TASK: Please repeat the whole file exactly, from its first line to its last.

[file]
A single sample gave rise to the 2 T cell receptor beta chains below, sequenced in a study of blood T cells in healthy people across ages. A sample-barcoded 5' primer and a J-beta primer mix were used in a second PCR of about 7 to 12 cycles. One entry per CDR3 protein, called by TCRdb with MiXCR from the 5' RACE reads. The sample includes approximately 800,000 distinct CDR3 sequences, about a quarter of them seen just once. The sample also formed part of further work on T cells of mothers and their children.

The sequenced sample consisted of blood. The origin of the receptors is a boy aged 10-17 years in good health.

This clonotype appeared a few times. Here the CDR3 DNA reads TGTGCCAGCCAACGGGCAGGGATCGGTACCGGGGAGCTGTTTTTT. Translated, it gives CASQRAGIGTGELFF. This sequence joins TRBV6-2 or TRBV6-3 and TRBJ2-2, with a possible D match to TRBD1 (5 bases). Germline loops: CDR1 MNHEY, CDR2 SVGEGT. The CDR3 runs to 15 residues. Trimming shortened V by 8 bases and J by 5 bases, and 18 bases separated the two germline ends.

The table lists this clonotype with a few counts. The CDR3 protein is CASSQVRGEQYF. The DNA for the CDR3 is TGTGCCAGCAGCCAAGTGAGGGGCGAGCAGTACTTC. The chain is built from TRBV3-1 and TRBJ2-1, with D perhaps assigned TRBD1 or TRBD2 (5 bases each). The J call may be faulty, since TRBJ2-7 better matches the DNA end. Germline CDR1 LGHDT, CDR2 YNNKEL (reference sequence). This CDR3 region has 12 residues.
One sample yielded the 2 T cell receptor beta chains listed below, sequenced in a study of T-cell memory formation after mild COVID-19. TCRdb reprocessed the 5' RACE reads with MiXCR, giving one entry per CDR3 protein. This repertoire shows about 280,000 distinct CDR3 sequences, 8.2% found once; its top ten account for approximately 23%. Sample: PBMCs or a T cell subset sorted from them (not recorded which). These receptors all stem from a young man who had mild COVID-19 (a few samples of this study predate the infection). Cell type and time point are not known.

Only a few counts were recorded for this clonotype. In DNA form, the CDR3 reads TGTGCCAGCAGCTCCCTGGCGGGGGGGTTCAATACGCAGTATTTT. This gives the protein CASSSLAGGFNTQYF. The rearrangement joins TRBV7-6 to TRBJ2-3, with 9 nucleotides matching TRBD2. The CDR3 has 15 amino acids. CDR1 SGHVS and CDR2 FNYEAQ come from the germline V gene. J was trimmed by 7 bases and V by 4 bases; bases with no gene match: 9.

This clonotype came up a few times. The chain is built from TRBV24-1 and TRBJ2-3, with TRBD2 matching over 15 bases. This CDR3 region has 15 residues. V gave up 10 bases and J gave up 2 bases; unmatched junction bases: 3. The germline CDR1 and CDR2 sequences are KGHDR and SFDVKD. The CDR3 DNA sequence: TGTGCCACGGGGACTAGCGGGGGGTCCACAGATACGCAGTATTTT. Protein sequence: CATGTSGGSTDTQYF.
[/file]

A single sample gave rise to the 2 T cell receptor beta chains below, sequenced in a study of blood T cells in healthy people across ages. A sample-barcoded 5' primer and a J-beta primer mix were used in a second PCR of about 7 to 12 cycles. One entry per CDR3 protein, called by TCRdb with MiXCR from the 5' RACE reads. The sample includes approximately 800,000 distinct CDR3 sequences, about a quarter of them seen just once. The sample also formed part of further work on T cells of mothers and their children.

The sequenced sample consisted of blood. The origin of the receptors is a boy aged 10-17 years in good health.

This clonotype appeared a few times. Here the CDR3 DNA reads TGTGCCAGCCAACGGGCAGGGATCGGTACCGGGGAGCTGTTTTTT. Translated, it gives CASQRAGIGTGELFF. This sequence joins TRBV6-2 or TRBV6-3 and TRBJ2-2, with a possible D match to TRBD1 (5 bases). Germline loops: CDR1 MNHEY, CDR2 SVGEGT. The CDR3 runs to 15 residues. Trimming shortened V by 8 bases and J by 5 bases, and 18 bases separated the two germline ends.

The table lists this clonotype with a few counts. The CDR3 protein is CASSQVRGEQYF. The DNA for the CDR3 is TGTGCCAGCAGCCAAGTGAGGGGCGAGCAGTACTTC. The chain is built from TRBV3-1 and TRBJ2-1, with D perhaps assigned TRBD1 or TRBD2 (5 bases each). The J call may be faulty, since TRBJ2-7 better matches the DNA end. Germline CDR1 LGHDT, CDR2 YNNKEL (reference sequence). This CDR3 region has 12 residues.
One sample yielded the 2 T cell receptor beta chains listed below, sequenced in a study of T-cell memory formation after mild COVID-19. TCRdb reprocessed the 5' RACE reads with MiXCR, giving one entry per CDR3 protein. This repertoire shows about 280,000 distinct CDR3 sequences, 8.2% found once; its top ten account for approximately 23%. Sample: PBMCs or a T cell subset sorted from them (not recorded which). These receptors all stem from a young man who had mild COVID-19 (a few samples of this study predate the infection). Cell type and time point are not known.

Only a few counts were recorded for this clonotype. In DNA form, the CDR3 reads TGTGCCAGCAGCTCCCTGGCGGGGGGGTTCAATACGCAGTATTTT. This gives the protein CASSSLAGGFNTQYF. The rearrangement joins TRBV7-6 to TRBJ2-3, with 9 nucleotides matching TRBD2. The CDR3 has 15 amino acids. CDR1 SGHVS and CDR2 FNYEAQ come from the germline V gene. J was trimmed by 7 bases and V by 4 bases; bases with no gene match: 9.

This clonotype came up a few times. The chain is built from TRBV24-1 and TRBJ2-3, with TRBD2 matching over 15 bases. This CDR3 region has 15 residues. V gave up 10 bases and J gave up 2 bases; unmatched junction bases: 3. The germline CDR1 and CDR2 sequences are KGHDR and SFDVKD. The CDR3 DNA sequence: TGTGCCACGGGGACTAGCGGGGGGTCCACAGATACGCAGTATTTT. Protein sequence: CATGTSGGSTDTQYF.